Gualtieri is one of the small towns on the plains south of the Po River that sprang up during the age of the seignories, the glories of which were connected to the imposing land reclamation operations and monumental urban constructions ordered by the Bentivoglio family.
- October Fair, held the third Sunday of the month in Gualtieri
- Postal code: 42044
- The Easter Octave in Santa Vittoria
6.696 updated to January 1, 2011
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Distance from Reggio Emilia exit of A1 motorway: 20 km. Distance from Reggiolo/Rolo exit of A22 motorway: 16 km. National Road SS 63 from Mantua to Reggio Emilia. National Road SS 62 from Parma to Mantua and Verona.
Gualtieri is the ancient "Castrum Walterii" of the 11th century, which belonged in turn to the Bishop of Parma, the Este family, and the Da Correggio family, only to be taken over again by the Este and finally given in fief by them to the Bentivoglio family. In 1567 Alfonso I gave Gualtieri to Cornelio Bentivoglio, investing him with the title of "marquis". Cornelio and his son Ippolito began the imposing land reclamation project that redeemed the wetlands on the plains of Reggio. The basic structures underlying the operation are still in efficient working order today. Ippolito began construction on the Gualtieri Castle, of which the current Palazzo is only a part. He commissioned G. B. Aleotti, better known as "Argenta", to design the beautiful town square that is still standing to this day, and had the Collegiate Church built. The town suffered the disastrous effects of the War of Succession, flooding by the Po River, and abandon by the new feudal lords. Gualtieri still preserves the tangible memory of its past:
Town Hall 0522 221811
Fax 0522 828444
The town square designed by Argenta has been preserved in its austere beauty, with three sides occupied by a harmonious portico and a fourth by the mass of Palazzo Bentivoglio. The centre of the west side of the building is surmounted by the imposing town tower, which has recently been restored. Palazzo Bentivoglio is only one of the majestic constructions Marquis Ippolito began to build. The exterior of the building is characterised by the austere grandeur of exposed brick and the bulk of the structure, while the interior still displays the charm of numerous halls with frescoed ceilings, a room that once served as a private chapel with lovely stucco-work and frescoes, and most importantly, the immense hall with vast frescoed areas depicting "Legends of the Giants" and episodes relating to the "Liberation of Jerusalem" by Badalocchio, which have been restored. There is also an interesting theatre in the building, which is in need of restoration. In addition, you will find:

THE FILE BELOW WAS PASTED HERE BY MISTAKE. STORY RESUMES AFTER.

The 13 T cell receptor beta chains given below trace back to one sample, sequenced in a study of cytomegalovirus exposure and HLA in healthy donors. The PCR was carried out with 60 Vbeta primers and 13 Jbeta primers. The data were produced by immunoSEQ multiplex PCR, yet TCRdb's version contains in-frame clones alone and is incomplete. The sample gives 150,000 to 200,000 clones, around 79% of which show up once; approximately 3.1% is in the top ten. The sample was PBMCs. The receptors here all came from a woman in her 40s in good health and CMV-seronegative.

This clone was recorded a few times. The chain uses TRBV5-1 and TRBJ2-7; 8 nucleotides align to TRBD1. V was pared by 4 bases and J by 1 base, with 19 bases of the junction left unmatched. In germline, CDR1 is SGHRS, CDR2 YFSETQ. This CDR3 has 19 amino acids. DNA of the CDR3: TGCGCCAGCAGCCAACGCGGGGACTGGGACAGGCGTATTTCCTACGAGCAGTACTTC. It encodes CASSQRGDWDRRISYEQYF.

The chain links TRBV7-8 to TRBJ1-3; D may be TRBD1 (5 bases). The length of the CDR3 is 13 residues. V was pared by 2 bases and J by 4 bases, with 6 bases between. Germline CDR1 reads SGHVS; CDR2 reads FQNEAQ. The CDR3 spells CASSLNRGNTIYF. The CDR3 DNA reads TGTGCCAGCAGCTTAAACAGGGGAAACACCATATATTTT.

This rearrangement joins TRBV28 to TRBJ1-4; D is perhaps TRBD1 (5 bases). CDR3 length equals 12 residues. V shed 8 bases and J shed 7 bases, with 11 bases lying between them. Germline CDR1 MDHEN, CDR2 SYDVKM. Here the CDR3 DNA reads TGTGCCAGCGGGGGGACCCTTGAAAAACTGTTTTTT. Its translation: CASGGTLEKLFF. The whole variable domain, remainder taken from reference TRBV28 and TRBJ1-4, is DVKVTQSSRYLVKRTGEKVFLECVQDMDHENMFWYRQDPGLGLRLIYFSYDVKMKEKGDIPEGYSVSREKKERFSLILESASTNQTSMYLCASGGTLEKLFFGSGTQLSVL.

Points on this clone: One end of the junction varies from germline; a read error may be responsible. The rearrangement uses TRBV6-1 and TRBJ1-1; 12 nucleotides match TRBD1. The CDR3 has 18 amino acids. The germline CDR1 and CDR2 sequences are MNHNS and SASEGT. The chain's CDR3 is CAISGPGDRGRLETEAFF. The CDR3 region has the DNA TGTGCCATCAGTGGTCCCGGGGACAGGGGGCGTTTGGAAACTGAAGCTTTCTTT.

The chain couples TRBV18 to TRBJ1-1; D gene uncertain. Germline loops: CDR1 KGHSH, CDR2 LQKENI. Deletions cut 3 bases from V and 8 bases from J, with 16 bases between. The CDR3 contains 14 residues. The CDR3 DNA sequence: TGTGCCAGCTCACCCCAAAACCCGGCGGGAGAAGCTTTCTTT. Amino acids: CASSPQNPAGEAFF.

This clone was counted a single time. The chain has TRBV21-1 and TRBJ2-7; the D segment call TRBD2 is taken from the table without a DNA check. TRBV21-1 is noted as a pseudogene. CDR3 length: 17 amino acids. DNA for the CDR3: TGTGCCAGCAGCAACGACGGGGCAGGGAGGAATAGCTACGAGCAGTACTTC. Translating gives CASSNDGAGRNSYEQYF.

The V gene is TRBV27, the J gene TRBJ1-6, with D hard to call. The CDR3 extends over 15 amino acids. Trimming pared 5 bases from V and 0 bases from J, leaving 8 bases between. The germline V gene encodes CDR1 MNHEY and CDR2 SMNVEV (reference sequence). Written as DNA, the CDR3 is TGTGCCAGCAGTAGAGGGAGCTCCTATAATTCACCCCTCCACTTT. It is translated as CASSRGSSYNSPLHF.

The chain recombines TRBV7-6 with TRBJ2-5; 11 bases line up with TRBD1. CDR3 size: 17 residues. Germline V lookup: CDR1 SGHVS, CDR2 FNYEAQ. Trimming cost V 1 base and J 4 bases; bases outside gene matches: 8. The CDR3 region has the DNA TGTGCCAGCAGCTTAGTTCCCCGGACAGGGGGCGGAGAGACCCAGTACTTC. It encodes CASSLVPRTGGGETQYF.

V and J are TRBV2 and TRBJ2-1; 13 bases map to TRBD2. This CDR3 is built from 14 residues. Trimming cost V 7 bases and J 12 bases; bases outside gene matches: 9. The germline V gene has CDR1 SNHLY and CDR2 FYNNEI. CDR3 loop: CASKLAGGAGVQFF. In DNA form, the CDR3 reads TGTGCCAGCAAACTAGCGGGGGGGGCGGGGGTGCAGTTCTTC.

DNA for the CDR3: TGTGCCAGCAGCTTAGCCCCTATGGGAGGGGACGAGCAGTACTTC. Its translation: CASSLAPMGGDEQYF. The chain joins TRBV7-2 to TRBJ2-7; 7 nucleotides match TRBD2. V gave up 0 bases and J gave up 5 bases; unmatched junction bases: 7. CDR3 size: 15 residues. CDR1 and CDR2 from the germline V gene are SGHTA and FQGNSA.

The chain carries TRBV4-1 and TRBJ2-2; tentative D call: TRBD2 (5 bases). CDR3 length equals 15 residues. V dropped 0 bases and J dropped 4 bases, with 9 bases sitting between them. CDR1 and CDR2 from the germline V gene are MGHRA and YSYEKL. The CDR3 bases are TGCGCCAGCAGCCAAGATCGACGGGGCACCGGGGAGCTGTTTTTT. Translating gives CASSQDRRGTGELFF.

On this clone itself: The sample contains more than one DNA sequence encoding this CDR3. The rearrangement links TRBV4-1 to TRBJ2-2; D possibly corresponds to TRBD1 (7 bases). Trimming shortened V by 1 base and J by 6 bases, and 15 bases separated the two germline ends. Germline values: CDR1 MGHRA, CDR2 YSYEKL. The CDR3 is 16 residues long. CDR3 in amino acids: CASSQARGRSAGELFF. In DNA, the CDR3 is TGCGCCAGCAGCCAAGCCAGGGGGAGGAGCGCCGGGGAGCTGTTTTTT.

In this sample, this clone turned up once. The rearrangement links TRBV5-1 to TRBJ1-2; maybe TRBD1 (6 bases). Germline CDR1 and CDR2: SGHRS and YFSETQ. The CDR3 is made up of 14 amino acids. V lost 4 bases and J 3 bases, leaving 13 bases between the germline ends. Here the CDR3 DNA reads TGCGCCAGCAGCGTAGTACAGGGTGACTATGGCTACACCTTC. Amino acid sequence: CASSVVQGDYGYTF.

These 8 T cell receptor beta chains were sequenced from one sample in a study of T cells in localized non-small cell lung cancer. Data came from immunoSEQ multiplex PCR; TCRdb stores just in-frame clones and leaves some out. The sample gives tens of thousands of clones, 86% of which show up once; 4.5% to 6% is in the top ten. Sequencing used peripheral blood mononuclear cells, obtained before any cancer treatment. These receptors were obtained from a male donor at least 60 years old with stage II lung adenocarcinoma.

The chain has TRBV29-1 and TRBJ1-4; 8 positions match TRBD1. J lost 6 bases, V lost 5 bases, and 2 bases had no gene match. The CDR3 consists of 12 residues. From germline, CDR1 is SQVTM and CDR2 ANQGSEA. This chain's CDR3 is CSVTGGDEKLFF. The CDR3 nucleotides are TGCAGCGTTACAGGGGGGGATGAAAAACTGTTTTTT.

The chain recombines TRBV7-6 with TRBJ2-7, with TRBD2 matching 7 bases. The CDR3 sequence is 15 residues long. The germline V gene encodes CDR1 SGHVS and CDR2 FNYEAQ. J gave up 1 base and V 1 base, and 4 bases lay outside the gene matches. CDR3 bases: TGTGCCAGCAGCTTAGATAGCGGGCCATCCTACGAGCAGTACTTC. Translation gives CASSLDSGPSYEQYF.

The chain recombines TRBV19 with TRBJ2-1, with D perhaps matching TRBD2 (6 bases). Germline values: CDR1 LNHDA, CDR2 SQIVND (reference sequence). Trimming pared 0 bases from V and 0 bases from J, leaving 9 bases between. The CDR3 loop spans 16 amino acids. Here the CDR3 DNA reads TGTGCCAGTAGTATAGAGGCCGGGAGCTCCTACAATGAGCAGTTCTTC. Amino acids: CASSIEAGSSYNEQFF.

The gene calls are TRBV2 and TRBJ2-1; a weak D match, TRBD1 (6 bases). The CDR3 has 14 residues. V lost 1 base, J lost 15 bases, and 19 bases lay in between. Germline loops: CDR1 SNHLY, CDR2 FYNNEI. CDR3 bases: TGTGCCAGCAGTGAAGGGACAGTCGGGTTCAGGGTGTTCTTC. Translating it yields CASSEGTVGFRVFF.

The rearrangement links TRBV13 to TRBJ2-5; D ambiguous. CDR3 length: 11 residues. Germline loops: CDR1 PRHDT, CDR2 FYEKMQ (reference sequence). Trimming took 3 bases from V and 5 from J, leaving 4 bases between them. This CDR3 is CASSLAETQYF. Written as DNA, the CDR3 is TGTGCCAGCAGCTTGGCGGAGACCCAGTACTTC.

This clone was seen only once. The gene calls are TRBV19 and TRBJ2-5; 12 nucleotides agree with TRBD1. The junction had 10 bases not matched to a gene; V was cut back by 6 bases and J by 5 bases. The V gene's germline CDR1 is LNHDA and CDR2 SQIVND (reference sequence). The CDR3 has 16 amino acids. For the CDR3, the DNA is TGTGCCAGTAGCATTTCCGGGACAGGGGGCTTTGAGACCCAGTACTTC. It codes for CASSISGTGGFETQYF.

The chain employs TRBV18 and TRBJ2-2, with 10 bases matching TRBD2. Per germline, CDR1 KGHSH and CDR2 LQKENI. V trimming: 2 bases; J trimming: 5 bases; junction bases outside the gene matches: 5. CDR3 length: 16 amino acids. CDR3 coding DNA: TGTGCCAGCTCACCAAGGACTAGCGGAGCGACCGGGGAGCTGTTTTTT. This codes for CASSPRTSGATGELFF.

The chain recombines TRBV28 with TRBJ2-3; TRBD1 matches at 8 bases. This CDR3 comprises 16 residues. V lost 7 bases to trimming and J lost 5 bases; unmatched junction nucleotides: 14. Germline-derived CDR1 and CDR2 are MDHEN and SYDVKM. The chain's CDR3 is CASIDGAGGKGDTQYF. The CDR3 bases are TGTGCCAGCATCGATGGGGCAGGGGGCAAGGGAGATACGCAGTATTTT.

- "Jupiter's Hall", with the Antonio Ligabue Museum and Study Centre, which renders homage to the painter and illustrates his artistic development through the collections of bibliographic and iconographic material. The collections include a valuable original self-portrait by Ligabue.
- "Icarus's Hall", with a collection donated by Umberto Tirelli, the famous costume designer who worked with the most important Italian film directors. The collection includes more than 50 excellent works of art (drawings, oil paintings, ink drawings, and tempera paintings) by artists such as Casorati, De Chirico, Guttuso, Balthus, Manzł, Clerici, and Mazzacurati, as well as two costumes designed for Pirandello's "Henry IV" and for "Ludwing" by L. Visconti.
On the south side of the square stands the Collegiate Church of Santa Maria della Neve. Gualtieri's oldest church is Sant’Andrea (St. Andrew's), located along the road to Parma. It has been restored and expanded, and has a fine bell tower that was completely rebuilt in 1713. The Church of the Immacolata Concezione (Immaculate Conception) is of particular interest; it was decorated in 1650 with a splendid carved wooden ceiling with a large central oval depicting "The Assumption of the Virgin Mary", which has been attributed to the Battistelli school. Finally, not far from Gualtieri, is Villa Malaspina, which once belonged to the counts Torello. The villa has a large lawn with a pond, and a chapel with a painting by A. Chierici. Five kilometres away in the village of Santa Vittoria looms 18th-century Palazzo Greppi, which has recently been partially restored.